As eluded to in previous issues, with the riots in Gotham and the familiar effigies burned in protest of the Supermen Theory, Batman is perhaps the most susceptible to Manhattan’s presence, just as the character within literature is one of the most susceptible to gritty aesthetics. It’s no coincidence that the first title released in DC’s new “mature-reader” line, Black Label, is a Batman book. Colorful as his 60s exploits may be, few characters can be counted on to slip into darkness and despair quite as reliably as Batman, and within his own universe he proves no different. As the ever-perceptive Ozymandias asserts, Batman is “the cornerstone of the ever-growing problem your world is being swallowed up by.”

Inversely, as that aforementioned barrage of news reports illustrates, Superman fares far better against Manhattan’s influence. Despite an increasingly-insular world closing its borders he still crosses them freely, his selfless actions speaking for themselves. He is globally trusted, that “S” still meaning something beyond any one flag. Where Batman is a character who almost insists on being dragged into the muck and filth of crime-infested allies, Superman is one who resists it without effort, simply by virtue of being a colorful boy scout. But, as Doctor Manhattan explains, “I saw a vision of the most hopeful among them. Heading toward me. Now hopeless.”

It appears there will come a time in the near future where even Superman falls to the imposing dread, fear and cynicism Manhattan and his source material represent.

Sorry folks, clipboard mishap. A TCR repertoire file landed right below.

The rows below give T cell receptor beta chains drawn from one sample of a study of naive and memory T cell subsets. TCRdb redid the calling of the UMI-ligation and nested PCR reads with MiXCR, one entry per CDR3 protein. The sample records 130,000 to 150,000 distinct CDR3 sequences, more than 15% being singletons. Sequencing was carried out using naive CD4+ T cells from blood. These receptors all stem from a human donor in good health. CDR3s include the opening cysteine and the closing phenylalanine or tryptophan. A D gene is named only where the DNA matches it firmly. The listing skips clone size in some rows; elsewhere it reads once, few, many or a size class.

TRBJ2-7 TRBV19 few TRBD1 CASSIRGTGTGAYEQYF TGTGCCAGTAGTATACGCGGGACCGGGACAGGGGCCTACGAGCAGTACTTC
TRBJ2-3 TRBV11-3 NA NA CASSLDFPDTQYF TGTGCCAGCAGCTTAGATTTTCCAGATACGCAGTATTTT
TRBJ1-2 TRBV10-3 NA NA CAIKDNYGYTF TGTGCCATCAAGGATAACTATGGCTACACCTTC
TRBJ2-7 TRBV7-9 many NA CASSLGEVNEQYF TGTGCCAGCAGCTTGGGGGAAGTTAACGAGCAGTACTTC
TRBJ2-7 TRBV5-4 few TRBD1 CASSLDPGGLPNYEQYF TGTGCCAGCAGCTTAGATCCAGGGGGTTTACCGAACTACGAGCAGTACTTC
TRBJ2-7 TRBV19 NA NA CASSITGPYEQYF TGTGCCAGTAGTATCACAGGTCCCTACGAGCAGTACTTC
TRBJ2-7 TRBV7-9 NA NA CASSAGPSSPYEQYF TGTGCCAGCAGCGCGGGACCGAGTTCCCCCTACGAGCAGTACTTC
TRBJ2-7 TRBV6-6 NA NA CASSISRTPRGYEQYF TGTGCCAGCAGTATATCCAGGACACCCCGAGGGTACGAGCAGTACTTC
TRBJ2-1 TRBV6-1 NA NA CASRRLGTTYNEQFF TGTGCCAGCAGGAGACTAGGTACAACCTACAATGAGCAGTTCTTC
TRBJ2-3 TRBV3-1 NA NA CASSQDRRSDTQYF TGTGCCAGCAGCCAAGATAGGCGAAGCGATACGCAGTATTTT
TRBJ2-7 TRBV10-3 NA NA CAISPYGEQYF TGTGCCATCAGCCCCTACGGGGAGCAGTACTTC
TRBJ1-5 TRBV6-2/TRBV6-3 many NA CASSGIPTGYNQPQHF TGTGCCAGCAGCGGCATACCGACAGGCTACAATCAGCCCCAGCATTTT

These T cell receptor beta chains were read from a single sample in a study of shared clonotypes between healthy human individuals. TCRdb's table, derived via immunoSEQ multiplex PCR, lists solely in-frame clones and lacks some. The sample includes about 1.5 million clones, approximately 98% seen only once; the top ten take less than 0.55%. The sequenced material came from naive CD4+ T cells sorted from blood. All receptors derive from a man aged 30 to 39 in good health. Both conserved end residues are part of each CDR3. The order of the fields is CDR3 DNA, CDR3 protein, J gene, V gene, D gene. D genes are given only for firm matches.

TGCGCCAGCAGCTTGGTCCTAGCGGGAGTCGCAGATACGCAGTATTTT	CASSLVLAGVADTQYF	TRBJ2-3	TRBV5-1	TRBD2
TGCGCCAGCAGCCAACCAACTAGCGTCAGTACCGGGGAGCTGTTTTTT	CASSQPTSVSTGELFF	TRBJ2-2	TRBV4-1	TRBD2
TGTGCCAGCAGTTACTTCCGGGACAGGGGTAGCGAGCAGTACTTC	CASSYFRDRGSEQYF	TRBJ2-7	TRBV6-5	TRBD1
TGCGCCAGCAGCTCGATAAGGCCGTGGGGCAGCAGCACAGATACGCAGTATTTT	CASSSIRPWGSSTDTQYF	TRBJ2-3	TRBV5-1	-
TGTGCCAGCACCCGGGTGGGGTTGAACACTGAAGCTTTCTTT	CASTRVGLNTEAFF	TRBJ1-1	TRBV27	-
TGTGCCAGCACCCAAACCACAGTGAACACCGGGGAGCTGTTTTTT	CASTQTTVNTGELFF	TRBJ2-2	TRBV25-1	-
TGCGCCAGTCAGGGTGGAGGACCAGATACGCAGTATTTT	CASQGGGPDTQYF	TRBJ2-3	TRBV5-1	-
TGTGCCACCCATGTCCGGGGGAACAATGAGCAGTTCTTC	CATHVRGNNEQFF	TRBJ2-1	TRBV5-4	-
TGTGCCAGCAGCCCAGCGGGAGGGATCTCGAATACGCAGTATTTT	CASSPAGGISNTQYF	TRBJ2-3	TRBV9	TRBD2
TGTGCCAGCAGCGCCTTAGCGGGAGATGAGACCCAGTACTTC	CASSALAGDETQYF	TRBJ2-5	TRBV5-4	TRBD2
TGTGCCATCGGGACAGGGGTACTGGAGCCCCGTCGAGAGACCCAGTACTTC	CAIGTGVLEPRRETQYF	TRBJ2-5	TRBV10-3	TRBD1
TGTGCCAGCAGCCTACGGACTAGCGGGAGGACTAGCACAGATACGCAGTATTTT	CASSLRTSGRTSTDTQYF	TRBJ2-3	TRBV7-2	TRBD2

Doomsday Clock #7 sets up the end game. A knock-down-drag-out brawl between an omnipotent infection that has influenced the DCU and DC Comics for decades and the original, septuagenarian Man of Tomorrow. And if Manhattan’s visions, or lack thereof, of the future are any indication, it will be a bout with wide-reaching effects on the DCU.

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Communication Skills for Multiversal Salvation, or, Dark Nights: Metal

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(C) The Devil

Dark Nights: Metal is at once a Batman story and a Justice League story, a mystery and an adventure, a fragile, intimate drama and a sprawling, cosmic epic, and the mission of writer Scott Snyder and artist Greg Capullo’s latest collaboration (with Jonathan Glapion on inks and FCO Plascencia on colors) seems to be bridging those very sorts of fictional polarities. Metal is a story that posits that perhaps detectives and swashbucklers are one and the same, that perhaps the barrier distinguishing cosmic infinity from the sprawling expanses of any single individual’s imagination is far thinner than we might think.